Since 2005, moose have been included in the CWD surveillance program, according to the Game and Fish. As of last year, 750 moose have been sampled.

“We’ve only had one positive moose in the state,” and that was in 2008, Edwards said.  However, Colorado has CWD-positive moose.

Don't eat meat from CWD-positive animals

Research on non-human surrogates — primates and mice — has indicated that humans are not likely to contract CWD from contacting or eating an infected animal. However, CWD is one of a group of diseases termed transmissible spongiform encephalopathies, or TSEs. Bovine spongiform encephalopahty (aka mad cow disease) is a TSE that has been implicated in causing human deaths. Thus, human health agencies caution that animals known to be infected by chronic wasting disease should not be consumed by humans, according to information from the Game and Fish Department.

Chronic wasting disease is not known to be a disease of humans. However, some people in Europe contracted variant Creutzfeldt-Jakob disease, presumably after eating beef contaminated with mad cow disease prion proteins. Consequently, some fear that humans also could develop a transmissible spongiform encephalopathy after eating CWD-infected venison. Thus far, there is no evidence that this is likely, according to the department.

Studies conducted by the Wyoming Game and Fish Department, the University of Wyoming and the Colorado Division of Wildlife concluded it is highly unlikely that domestic cattle can contract chronic wasting disease.


A vaccine developed against chronic wasting disease has not showed much promise, Edwards said.

The search for a vaccine still is underway, but that may be sometime in the future before one is developed. Once it is, the big question is how to administer the vaccine to thousands of deer. “I think this is going to be a tough bug to solve,” Edwards said.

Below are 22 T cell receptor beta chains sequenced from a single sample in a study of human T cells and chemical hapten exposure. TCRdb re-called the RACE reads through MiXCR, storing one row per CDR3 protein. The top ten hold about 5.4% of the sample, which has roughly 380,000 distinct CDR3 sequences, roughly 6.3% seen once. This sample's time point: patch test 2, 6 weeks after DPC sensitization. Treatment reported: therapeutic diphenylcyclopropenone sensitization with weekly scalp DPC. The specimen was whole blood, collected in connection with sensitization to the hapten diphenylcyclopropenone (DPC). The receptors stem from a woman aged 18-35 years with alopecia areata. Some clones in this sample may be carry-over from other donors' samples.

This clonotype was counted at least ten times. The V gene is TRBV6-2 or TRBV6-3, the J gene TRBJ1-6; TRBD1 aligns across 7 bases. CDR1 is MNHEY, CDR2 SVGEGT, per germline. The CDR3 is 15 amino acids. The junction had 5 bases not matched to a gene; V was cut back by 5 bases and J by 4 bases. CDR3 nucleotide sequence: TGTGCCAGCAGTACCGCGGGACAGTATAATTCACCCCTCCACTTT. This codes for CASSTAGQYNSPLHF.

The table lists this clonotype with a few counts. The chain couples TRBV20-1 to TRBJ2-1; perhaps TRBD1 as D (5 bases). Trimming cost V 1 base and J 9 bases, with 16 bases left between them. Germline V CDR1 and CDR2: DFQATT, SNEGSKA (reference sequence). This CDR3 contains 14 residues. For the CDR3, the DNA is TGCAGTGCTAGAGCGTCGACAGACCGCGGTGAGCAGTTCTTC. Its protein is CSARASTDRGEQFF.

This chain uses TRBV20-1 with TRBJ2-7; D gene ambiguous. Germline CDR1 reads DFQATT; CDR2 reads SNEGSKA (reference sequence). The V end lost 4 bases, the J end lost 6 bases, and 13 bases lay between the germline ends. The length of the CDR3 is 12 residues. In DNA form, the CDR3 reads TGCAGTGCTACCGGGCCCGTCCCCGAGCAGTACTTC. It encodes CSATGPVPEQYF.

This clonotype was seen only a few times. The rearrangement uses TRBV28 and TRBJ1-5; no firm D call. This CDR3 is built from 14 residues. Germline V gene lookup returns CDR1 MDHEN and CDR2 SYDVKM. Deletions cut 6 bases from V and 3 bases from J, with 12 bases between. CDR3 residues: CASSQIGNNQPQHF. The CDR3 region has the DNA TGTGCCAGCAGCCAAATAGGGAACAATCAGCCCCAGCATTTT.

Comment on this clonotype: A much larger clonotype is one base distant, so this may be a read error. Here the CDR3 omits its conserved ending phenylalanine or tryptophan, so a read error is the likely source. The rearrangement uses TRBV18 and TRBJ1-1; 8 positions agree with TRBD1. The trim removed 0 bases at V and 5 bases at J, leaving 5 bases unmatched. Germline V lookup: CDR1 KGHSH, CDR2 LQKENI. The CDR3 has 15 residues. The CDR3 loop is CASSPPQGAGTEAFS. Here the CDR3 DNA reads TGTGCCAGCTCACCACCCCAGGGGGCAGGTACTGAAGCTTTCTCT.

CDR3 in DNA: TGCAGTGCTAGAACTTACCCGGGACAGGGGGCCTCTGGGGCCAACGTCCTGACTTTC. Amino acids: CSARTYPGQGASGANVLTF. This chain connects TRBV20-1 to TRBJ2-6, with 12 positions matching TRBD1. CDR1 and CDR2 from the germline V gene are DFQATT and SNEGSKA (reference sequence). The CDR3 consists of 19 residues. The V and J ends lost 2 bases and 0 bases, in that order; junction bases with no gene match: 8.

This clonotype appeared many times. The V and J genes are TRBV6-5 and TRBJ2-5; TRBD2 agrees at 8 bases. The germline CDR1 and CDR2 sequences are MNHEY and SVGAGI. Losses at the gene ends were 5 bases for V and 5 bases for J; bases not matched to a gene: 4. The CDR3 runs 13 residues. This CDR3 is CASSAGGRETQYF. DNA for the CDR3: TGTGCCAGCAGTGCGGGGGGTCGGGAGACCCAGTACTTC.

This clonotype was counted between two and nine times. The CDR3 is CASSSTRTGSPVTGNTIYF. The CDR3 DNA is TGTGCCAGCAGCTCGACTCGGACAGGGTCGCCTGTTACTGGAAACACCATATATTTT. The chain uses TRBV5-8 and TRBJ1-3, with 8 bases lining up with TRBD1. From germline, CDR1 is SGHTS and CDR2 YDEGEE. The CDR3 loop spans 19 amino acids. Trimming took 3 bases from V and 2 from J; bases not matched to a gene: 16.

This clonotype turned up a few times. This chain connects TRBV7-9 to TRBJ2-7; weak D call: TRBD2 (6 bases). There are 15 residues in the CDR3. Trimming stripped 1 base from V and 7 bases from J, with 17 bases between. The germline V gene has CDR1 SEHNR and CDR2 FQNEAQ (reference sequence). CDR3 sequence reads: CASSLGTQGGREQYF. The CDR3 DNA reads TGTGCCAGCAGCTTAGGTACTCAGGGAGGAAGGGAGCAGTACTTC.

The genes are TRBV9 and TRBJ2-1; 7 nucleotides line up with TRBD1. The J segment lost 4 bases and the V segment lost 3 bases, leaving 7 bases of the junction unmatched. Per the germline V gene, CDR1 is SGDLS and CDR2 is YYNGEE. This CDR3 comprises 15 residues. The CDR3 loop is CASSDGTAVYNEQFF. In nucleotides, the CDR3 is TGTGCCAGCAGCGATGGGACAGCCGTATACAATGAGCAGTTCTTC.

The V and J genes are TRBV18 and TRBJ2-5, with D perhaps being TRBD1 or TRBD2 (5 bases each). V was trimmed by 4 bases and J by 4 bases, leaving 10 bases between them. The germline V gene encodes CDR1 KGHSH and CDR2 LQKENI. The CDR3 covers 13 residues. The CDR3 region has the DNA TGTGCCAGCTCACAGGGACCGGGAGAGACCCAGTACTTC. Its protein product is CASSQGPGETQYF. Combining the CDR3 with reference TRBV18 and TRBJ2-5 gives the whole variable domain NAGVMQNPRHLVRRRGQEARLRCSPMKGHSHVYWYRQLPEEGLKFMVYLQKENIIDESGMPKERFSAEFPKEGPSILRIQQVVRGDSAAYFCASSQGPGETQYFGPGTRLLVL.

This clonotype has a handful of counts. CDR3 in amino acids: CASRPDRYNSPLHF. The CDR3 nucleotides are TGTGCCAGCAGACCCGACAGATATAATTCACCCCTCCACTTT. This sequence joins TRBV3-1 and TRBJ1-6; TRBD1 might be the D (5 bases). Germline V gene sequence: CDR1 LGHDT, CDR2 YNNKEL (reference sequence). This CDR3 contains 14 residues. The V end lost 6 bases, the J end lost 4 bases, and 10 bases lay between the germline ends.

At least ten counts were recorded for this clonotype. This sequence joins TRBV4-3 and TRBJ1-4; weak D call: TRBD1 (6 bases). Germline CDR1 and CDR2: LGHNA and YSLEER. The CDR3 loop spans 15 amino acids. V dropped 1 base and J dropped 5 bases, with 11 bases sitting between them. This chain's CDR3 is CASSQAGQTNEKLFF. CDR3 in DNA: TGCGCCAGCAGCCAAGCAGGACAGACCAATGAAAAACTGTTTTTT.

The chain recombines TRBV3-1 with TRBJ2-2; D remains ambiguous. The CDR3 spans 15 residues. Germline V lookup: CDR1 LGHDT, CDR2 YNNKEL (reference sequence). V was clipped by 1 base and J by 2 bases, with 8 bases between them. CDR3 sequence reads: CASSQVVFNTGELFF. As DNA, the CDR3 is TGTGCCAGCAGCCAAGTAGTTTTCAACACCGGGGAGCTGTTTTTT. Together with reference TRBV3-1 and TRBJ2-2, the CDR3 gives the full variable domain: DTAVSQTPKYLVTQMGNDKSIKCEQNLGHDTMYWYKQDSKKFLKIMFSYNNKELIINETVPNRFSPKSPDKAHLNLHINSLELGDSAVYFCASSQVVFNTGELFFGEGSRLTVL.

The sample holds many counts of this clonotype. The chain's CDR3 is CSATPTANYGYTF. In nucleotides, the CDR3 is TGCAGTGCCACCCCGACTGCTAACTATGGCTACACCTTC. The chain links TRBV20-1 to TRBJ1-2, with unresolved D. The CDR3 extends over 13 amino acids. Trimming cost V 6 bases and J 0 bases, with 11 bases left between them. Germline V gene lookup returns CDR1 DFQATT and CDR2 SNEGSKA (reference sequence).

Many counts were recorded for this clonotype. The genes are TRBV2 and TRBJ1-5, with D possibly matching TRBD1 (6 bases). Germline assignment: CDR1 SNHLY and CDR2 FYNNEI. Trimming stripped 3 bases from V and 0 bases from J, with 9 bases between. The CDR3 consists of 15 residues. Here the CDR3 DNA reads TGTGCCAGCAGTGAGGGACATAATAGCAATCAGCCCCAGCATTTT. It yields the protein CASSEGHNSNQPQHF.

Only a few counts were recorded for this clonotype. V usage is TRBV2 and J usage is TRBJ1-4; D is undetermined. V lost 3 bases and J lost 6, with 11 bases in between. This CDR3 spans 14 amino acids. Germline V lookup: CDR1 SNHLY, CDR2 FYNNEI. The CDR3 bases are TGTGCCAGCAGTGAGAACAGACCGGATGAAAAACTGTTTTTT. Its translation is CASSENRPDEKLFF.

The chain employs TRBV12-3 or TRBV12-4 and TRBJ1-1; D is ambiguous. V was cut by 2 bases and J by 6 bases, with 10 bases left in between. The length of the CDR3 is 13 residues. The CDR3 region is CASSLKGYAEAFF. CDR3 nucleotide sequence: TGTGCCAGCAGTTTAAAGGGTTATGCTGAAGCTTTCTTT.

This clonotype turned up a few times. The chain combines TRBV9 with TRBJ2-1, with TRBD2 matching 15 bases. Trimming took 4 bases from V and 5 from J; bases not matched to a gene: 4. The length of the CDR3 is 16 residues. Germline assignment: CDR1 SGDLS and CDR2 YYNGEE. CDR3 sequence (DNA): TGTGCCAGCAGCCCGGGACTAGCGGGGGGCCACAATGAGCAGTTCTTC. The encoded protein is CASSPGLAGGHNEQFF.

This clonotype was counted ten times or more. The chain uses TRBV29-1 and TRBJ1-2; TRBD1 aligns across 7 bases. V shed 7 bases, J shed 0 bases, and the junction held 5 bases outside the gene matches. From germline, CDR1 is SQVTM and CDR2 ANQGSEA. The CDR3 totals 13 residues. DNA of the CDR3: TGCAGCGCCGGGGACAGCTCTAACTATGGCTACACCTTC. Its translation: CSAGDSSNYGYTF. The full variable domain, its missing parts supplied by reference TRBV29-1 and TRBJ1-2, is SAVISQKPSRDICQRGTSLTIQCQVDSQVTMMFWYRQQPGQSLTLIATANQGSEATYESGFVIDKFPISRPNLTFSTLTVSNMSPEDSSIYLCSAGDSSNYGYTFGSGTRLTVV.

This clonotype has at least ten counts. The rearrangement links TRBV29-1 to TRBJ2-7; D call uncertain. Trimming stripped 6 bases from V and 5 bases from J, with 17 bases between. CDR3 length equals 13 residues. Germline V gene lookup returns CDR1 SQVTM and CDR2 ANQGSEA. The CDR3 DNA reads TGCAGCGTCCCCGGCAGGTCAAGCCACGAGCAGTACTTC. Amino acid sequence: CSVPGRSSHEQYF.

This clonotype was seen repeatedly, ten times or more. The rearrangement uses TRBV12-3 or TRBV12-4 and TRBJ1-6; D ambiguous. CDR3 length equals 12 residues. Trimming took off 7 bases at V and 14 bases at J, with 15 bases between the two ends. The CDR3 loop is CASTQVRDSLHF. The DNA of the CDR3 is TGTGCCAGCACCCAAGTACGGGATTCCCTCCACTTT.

Humans should take great care handling animals with chronic wasting disease (CWD), according to the Wyoming Game and Fish Department.

Handling precautions

State public health officials and Game and Fish recommend taking the following simple precautions when handling deer or elk carcasses where CWD occurs:

• Wear rubber or latex gloves as a routine precaution when field dressing.

• Meat should be boned out when butchering.

• Hunters should not harvest or eat wild animals that appear sick.

• For disinfecting utensils of the prion protein, use sodium hypochlorite (household bleach, greater than 2 percent free chlorine: One part bleach to 1.5 parts water at room temperature for one hour, or sodium hydroxide (caustic soda, soda lye, 38 grams in one liter of water at room temperature for one hour).

Contact the local game warden, biologist or regional Game and Fish office if a deer or elk looks sick.

Although natural occurrences have not been documented, recent research indicates intact carcasses from deer that died of CWD may spread the disease to healthy deer. To minimize this possibility, the department recommends that deer and elk hunters transport only the following items from areas where CWD is known to exist:

• Cut and wrapped meat.

• Boned meat.

• Animal quarters or other pieces with no portion of the spinal column or head attached.

• Hides without the heads.

• Cleaned (no meat or other tissue attached) skull plates with antlers attached.

• Antlers with no meat or other tissue attached.

Surveillance efforts

The Game and Fish will continue CWD surveys. Tissue samples will be collected from harvested deer and elk at selected check stations and meat processing facilities. Hunter participation is voluntary. Surveys help the department monitor CWD in Wyoming.


There is no evidence of CWD being transmitted to humans, according to the World Health Organization in 1999 and Dr. Ermias Belay of the Center for Disease Control in 2004.

Nonetheless, to avoid any risk, both organizations say parts or products from any animal that looks sick or tests positive for CWD or other TSEs should not be eaten, according to the Game and Fish.